Sticking with Anvil’s Storage Utilities I did a few more tests. Here I wanted to check out how the drive would react to different queue depths so with the file size set to 4K I ran tests ramping up double each time starting at 1 and up to 128 for reads and 64 for writes. This lets us see if the controller gets overloaded. For the read, queue depth tests the Lexar NM790 is in the middle of the pack up through a queue depth of 8. From there it does ramp up staying right in the middle with a few of the faster drives but when it hit a queue depth of 64 it dropped off and went down in performance for the final 128 queue depth test. The write queue depth test on the other hand the Lexar NM790 starts off performing lower than nearly everything else and stays there until a queue depth of 8. It ramps up from there some but the performance gain drops off for the final test and it finishes in the idle of the pack.

graph5

graph6

For ATTO Benchmark I set it to a queue depth of just 1 but ramped up the file size slowly to see how it would affect performance. For the read test in ATTO, the Lexar NM790 performs similarly to what we saw in the Anvil test with it running in the middle of the pack and then ramping up at 65KB and larger file sizes. It was doing really well but at the 8MB test, it drops from the being right with the fast PCIe 4.0 drives down into the middle of the chart from there on. This is where the DRAMless design falls behind, you can see a few other drives perform similarly in that same area. The write performance was nearly the same, middle of the pack until it started to ramp up at 32KB and above. The Lexar NM790 runs with the fast drives until the 12MB test where it drops from almost 6000 MB/s down to 4000 MB/s and stays there the rest of the way.

graph7

graph8

Next up I wanted to look at more real-world performance and for this, I started with PCMark 10 which has an overall full system benchmark for storage, and then one focused on data storage drives. In the full system drive benchmark, the Lexar NM790 was above the median performance in the full system results but came in lower in the data drive benchmark. For the full system drive test, the Lexar NM790 was right with the Crucial P5 Plus and the Patriot P400 drives as well as Lexar’s own NM800 Pro as well.

graph9

For more real-world resting, I did our file transfer tests. You don’t get any more real-world than this. For each drive, I copied the folder filled with files to the drive tested documenting what its transfer rate is near the end of the transfer. I used three file types, movies which are large single files, a folder filled with RAW and JPG photos, and then a folder filled with Word documents. Starting with the movie files the Lexar NM790 did 2560 MB/s, 1570 MB/s for pictures, and 17.5 MB/s for documents. This up the Lexar NM790 was up near the top in all of those tests with just Lexar’s NM710 performing a little better.

Windows 11 File Transfers

Movies

Pictures

Documents

WD Blue SN550 1TB

852

937

2.42

Sabrent Rocket Q4 2TB

2720

1140

5.75

Corsair MP400 1TB

2140

996

2.57

Corsair Force MP600 2TB

1250

816

2.83

Sabrent Rocket 4.0 Plus 1TB

2120

254

1.63

Crucial P5 Plus 1TB

2060

1030

5.2

Kingston FURY Renegade 2TB

2330

857

2.58

Patriot P400 1TB

2070

981

2.86

WD Blue SN570 1TB

602

992

5.14

WD Black SN770 1TB

2260

605

2.52

MSI Spatium M480 Play 2TB

1930

905

5.62

Viper Gaming VPR400

2360

1300

2.61

Crucial P3 Plus 2TB

2240

1080

6.92

Crucial P3 2TB

1990

1100

6.46

Fantom Drives Venom8 2TB

1750

1190

4.45

Lexar Professional NM800 Pro 2TB

2230

879

4.39

Crucial T700 2TB

2540

1520

4.57

Lexar NM710 1TB

2610

1630

18.4

Crucial P5 Plus 1TB W/Heatsink

2580

1570

17.4

Lexar NM790 2TB

2560

1570

17.5

 

Before finishing up my testing I did run AIDA64’s drive benchmark with the linear read test for a half hour to heat things up and got a look at the Lexar NM790 through the thermal camera. The temperatures have a wide range across the drive which isn’t too big of a surprise with it not having a heatsink at all. The 55.6c hotspot is where the controller is at. That is where all of the heat is generated and we can see that then radiate the rest of the way across the drive as it cools down towards the middle and end.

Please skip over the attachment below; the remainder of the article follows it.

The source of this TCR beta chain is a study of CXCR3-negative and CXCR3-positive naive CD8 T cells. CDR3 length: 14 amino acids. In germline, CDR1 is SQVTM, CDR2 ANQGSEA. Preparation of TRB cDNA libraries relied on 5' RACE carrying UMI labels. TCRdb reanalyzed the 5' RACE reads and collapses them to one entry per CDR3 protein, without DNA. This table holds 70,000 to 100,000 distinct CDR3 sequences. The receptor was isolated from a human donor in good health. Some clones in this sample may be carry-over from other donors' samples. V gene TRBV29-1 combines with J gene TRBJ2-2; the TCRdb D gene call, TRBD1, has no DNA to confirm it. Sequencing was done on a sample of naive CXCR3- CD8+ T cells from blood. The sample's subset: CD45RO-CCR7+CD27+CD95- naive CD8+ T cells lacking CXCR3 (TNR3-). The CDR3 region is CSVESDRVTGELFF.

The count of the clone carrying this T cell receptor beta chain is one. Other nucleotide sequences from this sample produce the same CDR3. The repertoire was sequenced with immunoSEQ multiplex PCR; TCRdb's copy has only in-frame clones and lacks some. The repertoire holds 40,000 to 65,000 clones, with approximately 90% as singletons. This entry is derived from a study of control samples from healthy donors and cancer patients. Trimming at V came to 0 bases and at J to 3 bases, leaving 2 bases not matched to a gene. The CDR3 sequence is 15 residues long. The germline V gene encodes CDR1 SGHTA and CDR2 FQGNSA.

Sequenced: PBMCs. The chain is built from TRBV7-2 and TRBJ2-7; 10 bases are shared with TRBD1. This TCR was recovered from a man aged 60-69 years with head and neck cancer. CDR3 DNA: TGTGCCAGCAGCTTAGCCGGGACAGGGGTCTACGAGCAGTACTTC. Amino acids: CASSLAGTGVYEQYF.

image 1

 


Overall and Final Verdict

With the NM790 Lexar is refreshing their non-pro lineup with a new top tier PCIe 4 drive. While PCIe 5 drives are starting to hit the market, PCIe 4 is still the bread and butter with Intel and AMD both having full support for them for a few years now. For the NM790 Lexar has kept their simple two-tone styling that makes it easy to spot a Lexar SSD while also helping make it clear where the drives stand in their lineup as well. The silver and black two-tone look also look great on the Lexar NM790. The Lexar NM790 has a wide range of capacities starting at 512GB up to 4TB which covers anything you might need which is nice to see.

For performance, the Lexar NM790 did well in our tests falling right in with the other higher-end PCIe 4.0 drive tests. There were a few exceptions to that, namely in any of the IOPS tests where its write IOPS performance held it back. It also dropped off later in our ATTO tests, most likely because of it being a DRAMless design. But it really stood out in the AS SSD copy benchmark as well as in our own real-world file transfer tests. The Lexar NM790 is a great drive if you are moving files around on it but a drive like Lexar’s NM800 Pro which has onboard DRAM will be the better option in situations where you aren’t writing to the drive as much.

Being DRAMless does help keep costs down and the Lexar NM790 2TB drive that I have tested today costs $109.99 right now. For comparison, drives with similar performance from lesser-known brands start at $90 but drives like the Crucial P5 Plus are $117 and they go up in price from there on Newegg right now.  The Lexar NM790 was previously $99.99 which I would love to see it back down at that price. At $109.99 it is getting close to Lexar’s own NM800 Pro which is $122.99 on Amazon right now.

fv6recommended

Live Pricing: HERE

Author Bio
garfi3ld
Author: garfi3ldWebsite: http://lanoc.org
Editor-in-chief
You might call him obsessed or just a hardcore geek. Wes's obsession with gaming hardware and gadgets isn't anything new, he could be found taking things apart even as a child. When not poking around in PC's he can be found playing League of Legends, Awesomenauts, or Civilization 5 or watching a wide variety of TV shows and Movies. A car guy at heart, the same things that draw him into tweaking cars apply when building good looking fast computers. If you are interested in writing for Wes here at LanOC you can reach out to him directly using our contact form.